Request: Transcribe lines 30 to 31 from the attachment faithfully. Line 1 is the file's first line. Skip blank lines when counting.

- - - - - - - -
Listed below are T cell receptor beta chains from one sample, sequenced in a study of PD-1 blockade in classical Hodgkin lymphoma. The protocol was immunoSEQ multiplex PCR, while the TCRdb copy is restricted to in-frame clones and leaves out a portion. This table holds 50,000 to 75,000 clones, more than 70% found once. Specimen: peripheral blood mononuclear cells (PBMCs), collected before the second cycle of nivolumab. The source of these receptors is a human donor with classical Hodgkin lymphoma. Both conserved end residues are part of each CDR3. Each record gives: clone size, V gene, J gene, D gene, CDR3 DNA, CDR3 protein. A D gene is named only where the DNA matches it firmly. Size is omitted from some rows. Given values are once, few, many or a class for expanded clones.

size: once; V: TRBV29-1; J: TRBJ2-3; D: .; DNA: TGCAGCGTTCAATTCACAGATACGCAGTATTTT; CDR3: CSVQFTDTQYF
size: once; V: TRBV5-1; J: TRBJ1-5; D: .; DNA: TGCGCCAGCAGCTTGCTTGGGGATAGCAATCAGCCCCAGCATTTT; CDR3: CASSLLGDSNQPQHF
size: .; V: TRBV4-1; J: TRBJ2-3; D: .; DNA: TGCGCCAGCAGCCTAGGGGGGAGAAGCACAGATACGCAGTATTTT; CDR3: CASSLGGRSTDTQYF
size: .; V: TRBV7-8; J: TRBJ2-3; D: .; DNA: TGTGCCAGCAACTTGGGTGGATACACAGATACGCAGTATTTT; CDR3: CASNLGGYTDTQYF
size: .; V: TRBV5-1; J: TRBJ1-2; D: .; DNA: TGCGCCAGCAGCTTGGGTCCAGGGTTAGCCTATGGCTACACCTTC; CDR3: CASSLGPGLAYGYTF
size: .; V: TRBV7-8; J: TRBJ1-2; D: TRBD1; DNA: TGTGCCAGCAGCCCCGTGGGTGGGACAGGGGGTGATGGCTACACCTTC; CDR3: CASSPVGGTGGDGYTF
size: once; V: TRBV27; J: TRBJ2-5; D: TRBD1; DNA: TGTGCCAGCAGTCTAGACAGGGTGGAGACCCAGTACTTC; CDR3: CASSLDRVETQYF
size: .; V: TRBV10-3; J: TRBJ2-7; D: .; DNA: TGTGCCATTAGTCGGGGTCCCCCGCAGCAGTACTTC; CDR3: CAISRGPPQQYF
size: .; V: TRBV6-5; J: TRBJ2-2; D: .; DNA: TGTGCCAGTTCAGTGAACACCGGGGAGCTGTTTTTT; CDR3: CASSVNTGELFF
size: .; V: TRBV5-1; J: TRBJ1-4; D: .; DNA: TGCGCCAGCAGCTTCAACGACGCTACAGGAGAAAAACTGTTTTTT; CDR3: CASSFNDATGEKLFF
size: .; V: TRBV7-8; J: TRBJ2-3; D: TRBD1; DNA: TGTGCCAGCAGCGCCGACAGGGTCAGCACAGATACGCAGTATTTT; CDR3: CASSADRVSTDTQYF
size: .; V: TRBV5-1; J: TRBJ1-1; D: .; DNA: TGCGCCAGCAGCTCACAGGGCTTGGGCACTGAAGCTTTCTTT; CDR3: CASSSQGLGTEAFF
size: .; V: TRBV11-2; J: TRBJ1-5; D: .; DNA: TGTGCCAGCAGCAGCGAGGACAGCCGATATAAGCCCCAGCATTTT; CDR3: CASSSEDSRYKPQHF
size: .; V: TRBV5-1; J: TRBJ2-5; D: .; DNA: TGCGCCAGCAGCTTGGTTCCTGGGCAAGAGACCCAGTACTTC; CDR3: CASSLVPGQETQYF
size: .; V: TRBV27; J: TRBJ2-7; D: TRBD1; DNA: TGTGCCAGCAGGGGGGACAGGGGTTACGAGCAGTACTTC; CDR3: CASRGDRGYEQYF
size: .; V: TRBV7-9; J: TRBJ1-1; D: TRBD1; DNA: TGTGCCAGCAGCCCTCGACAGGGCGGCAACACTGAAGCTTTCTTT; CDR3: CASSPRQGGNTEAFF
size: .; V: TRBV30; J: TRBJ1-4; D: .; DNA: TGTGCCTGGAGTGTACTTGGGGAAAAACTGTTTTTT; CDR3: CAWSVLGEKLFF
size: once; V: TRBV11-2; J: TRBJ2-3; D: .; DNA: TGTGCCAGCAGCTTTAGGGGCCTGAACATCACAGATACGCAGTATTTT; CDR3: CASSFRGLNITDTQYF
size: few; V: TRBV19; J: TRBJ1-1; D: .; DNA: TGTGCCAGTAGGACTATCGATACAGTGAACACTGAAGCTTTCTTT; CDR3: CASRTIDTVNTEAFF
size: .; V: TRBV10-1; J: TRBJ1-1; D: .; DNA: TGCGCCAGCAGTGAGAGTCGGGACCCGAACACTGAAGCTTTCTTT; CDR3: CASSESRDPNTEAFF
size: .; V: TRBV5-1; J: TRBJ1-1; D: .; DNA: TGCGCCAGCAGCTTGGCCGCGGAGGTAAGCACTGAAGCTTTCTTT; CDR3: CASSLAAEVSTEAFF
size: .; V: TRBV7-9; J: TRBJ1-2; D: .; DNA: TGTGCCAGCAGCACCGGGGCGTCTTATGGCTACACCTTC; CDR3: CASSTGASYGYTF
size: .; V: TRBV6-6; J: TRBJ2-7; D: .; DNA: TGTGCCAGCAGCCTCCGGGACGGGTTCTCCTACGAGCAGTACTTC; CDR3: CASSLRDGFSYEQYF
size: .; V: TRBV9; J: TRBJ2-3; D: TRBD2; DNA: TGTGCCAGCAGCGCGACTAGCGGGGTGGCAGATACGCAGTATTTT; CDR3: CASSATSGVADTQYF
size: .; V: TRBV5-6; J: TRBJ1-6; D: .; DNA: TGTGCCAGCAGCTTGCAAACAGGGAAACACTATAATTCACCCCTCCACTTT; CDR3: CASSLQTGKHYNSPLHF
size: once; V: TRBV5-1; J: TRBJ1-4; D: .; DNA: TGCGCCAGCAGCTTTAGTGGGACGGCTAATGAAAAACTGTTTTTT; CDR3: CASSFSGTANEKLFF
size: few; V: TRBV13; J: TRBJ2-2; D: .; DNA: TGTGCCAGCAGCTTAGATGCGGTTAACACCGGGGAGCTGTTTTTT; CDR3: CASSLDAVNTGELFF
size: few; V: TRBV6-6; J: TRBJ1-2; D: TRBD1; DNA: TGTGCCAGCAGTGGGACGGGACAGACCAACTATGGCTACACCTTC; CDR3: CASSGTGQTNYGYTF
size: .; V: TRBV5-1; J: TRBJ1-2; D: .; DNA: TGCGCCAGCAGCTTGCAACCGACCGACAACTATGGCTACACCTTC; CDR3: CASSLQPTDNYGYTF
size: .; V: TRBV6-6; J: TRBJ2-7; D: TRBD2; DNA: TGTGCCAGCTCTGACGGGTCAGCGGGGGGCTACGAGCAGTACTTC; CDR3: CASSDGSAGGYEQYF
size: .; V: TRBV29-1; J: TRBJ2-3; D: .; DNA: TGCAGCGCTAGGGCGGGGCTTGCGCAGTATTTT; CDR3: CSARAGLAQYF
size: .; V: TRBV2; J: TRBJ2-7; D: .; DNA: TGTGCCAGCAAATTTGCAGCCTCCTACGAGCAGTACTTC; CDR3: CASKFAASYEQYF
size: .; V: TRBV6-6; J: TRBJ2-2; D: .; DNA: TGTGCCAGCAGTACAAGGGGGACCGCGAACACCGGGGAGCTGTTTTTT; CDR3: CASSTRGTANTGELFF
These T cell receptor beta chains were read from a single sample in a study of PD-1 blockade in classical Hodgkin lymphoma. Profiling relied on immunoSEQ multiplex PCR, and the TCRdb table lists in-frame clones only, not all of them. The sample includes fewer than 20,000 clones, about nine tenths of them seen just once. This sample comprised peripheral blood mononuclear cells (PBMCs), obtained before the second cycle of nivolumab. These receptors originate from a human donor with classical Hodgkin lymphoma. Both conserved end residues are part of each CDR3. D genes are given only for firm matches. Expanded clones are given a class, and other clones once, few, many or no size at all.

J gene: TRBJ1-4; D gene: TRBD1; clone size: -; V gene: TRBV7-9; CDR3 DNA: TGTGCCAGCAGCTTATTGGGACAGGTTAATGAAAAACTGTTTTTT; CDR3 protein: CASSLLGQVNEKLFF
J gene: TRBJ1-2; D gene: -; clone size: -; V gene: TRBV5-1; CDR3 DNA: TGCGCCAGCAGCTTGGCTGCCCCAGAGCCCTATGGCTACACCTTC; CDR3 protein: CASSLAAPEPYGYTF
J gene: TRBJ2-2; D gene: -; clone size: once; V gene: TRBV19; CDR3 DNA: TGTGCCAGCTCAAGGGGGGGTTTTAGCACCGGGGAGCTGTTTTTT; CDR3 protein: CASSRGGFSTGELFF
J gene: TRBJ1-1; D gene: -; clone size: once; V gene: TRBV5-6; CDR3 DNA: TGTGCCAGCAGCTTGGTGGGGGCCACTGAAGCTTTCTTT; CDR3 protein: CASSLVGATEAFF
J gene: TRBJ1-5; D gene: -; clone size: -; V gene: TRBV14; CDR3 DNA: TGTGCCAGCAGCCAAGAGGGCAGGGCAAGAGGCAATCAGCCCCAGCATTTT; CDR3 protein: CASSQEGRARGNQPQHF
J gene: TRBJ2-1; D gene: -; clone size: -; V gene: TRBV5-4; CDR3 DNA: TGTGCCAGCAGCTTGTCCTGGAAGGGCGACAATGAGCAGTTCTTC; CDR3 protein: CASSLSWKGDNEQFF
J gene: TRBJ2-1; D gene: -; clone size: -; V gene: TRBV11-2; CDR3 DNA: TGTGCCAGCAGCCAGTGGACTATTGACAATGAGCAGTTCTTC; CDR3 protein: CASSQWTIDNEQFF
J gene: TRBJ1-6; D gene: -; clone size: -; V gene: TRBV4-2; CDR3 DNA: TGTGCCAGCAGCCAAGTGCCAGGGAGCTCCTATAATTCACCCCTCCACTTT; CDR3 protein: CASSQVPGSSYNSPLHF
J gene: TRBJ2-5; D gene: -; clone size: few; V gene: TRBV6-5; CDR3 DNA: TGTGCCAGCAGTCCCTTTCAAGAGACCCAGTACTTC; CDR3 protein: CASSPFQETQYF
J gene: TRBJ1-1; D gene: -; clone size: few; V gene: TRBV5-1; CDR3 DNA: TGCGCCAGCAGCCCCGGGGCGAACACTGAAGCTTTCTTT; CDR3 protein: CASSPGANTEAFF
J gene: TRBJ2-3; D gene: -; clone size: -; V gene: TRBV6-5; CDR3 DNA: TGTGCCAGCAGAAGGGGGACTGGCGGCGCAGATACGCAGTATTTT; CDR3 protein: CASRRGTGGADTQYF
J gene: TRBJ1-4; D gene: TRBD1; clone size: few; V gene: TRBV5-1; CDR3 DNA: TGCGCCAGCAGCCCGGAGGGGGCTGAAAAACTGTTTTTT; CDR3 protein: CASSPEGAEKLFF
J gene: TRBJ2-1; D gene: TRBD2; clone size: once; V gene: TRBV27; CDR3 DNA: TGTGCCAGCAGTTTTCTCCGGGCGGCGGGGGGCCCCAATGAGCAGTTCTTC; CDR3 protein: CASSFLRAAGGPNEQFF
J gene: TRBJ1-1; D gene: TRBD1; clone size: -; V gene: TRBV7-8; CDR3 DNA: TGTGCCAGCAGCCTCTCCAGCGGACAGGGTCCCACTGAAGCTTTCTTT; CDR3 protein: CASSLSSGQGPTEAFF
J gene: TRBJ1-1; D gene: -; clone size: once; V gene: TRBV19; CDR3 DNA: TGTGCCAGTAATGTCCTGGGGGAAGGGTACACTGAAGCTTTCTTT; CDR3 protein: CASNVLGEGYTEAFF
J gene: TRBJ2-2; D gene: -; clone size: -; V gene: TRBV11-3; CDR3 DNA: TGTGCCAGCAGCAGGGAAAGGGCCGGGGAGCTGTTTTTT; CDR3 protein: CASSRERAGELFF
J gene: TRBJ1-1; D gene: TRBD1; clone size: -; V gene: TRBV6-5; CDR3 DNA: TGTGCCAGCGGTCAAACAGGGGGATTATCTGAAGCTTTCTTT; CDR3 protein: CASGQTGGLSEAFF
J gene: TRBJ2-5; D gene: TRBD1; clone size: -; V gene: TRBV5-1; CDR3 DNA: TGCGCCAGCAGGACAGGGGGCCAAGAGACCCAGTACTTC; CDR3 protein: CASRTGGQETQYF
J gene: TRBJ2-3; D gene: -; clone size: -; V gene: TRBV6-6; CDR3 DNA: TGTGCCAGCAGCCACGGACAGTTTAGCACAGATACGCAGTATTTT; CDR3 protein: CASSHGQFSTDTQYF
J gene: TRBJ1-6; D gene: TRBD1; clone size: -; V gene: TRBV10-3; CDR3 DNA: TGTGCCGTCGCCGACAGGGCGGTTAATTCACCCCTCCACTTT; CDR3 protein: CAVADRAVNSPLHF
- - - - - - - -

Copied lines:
size: .; V: TRBV5-1; J: TRBJ1-2; D: .; DNA: TGCGCCAGCAGCTTGCAACCGACCGACAACTATGGCTACACCTTC; CDR3: CASSLQPTDNYGYTF
size: .; V: TRBV6-6; J: TRBJ2-7; D: TRBD2; DNA: TGTGCCAGCTCTGACGGGTCAGCGGGGGGCTACGAGCAGTACTTC; CDR3: CASSDGSAGGYEQYF